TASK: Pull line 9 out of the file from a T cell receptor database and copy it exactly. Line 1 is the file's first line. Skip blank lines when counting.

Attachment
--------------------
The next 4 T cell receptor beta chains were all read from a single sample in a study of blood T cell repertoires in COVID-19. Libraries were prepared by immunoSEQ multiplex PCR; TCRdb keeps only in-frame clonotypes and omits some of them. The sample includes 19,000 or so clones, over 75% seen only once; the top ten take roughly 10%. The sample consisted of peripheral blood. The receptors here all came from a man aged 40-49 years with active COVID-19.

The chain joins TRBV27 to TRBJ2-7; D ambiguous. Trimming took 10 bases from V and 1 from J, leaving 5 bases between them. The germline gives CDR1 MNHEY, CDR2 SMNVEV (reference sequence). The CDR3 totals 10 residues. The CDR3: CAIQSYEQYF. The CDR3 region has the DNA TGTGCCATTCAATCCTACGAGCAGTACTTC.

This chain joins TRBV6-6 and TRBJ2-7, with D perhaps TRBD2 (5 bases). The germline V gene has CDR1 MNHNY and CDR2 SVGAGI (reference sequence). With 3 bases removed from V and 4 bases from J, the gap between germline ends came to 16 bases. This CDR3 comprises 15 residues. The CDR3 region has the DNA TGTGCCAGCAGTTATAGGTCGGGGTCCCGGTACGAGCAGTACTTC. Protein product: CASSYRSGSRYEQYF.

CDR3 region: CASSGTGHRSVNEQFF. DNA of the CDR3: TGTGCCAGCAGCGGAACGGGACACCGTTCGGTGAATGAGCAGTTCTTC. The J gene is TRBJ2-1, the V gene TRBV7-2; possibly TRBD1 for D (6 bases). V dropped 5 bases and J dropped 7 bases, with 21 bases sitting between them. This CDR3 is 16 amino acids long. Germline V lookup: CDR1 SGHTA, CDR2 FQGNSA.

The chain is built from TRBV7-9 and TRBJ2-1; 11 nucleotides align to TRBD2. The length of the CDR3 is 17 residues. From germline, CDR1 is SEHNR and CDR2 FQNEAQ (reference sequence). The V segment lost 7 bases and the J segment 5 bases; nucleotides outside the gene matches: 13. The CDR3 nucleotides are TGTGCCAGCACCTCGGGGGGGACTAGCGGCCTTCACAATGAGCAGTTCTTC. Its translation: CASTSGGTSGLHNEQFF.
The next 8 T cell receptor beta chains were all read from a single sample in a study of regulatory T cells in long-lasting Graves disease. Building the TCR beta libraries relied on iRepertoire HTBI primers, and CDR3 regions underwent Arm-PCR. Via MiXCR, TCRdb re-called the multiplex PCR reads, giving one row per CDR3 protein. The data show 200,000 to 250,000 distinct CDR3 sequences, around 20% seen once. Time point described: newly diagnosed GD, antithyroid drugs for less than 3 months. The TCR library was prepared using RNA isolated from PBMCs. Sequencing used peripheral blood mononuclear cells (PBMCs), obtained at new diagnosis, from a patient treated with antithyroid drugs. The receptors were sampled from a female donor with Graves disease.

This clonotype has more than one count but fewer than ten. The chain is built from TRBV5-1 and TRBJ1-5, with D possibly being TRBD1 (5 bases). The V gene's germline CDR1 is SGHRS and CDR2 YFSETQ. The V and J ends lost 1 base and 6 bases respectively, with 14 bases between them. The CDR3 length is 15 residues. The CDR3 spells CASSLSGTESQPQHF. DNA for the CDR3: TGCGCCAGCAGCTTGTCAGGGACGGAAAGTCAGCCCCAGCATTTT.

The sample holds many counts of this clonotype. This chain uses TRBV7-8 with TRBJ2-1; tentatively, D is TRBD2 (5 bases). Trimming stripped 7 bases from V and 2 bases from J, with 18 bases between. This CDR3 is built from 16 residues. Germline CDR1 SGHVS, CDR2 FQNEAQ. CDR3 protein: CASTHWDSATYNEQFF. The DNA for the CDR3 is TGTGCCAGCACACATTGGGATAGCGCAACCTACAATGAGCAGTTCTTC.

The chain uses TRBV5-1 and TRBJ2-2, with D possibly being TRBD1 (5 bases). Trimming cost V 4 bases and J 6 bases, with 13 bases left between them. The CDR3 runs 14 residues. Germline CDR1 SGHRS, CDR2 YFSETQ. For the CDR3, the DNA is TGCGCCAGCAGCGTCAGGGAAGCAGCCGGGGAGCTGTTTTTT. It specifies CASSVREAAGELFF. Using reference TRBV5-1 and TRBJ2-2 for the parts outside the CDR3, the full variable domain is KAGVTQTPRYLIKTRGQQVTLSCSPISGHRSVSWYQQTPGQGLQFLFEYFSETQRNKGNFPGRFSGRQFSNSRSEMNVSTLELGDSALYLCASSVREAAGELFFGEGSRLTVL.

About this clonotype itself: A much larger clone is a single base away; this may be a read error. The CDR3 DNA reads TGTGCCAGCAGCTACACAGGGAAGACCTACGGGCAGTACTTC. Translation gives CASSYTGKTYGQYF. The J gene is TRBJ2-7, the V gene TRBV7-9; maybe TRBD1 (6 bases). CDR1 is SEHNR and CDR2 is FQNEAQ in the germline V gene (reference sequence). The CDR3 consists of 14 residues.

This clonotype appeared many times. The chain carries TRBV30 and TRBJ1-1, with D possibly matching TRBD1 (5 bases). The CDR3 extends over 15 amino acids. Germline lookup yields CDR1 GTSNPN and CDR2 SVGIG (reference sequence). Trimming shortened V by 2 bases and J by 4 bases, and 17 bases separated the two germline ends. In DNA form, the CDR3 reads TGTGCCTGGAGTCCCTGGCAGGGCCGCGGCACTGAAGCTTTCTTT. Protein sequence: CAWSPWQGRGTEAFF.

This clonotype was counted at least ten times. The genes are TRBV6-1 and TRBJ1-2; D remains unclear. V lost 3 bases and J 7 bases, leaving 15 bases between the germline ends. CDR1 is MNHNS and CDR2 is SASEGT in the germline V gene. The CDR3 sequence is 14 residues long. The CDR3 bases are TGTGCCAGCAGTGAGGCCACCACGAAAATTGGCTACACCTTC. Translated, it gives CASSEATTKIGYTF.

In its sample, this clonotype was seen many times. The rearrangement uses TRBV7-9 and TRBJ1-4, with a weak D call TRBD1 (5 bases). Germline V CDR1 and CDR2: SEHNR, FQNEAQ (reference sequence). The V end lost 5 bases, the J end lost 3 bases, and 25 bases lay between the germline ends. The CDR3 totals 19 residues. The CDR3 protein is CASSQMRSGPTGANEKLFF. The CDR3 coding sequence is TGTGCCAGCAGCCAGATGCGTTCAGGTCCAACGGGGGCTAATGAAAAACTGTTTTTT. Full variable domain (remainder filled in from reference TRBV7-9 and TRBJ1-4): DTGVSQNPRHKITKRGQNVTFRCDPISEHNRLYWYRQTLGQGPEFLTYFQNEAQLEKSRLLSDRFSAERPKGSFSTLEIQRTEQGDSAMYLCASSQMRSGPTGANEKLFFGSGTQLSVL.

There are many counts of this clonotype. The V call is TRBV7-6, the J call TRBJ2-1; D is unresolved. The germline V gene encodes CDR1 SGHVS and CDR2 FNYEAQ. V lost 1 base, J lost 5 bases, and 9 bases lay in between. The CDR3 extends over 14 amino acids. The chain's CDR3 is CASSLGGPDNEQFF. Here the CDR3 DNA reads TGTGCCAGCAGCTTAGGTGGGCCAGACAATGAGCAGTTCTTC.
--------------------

The chain uses TRBV5-1 and TRBJ2-2, with D possibly being TRBD1 (5 bases). Trimming cost V 4 bases and J 6 bases, with 13 bases left between them. The CDR3 runs 14 residues. Germline CDR1 SGHRS, CDR2 YFSETQ. For the CDR3, the DNA is TGCGCCAGCAGCGTCAGGGAAGCAGCCGGGGAGCTGTTTTTT. It specifies CASSVREAAGELFF. Using reference TRBV5-1 and TRBJ2-2 for the parts outside the CDR3, the full variable domain is KAGVTQTPRYLIKTRGQQVTLSCSPISGHRSVSWYQQTPGQGLQFLFEYFSETQRNKGNFPGRFSGRQFSNSRSEMNVSTLELGDSALYLCASSVREAAGELFFGEGSRLTVL.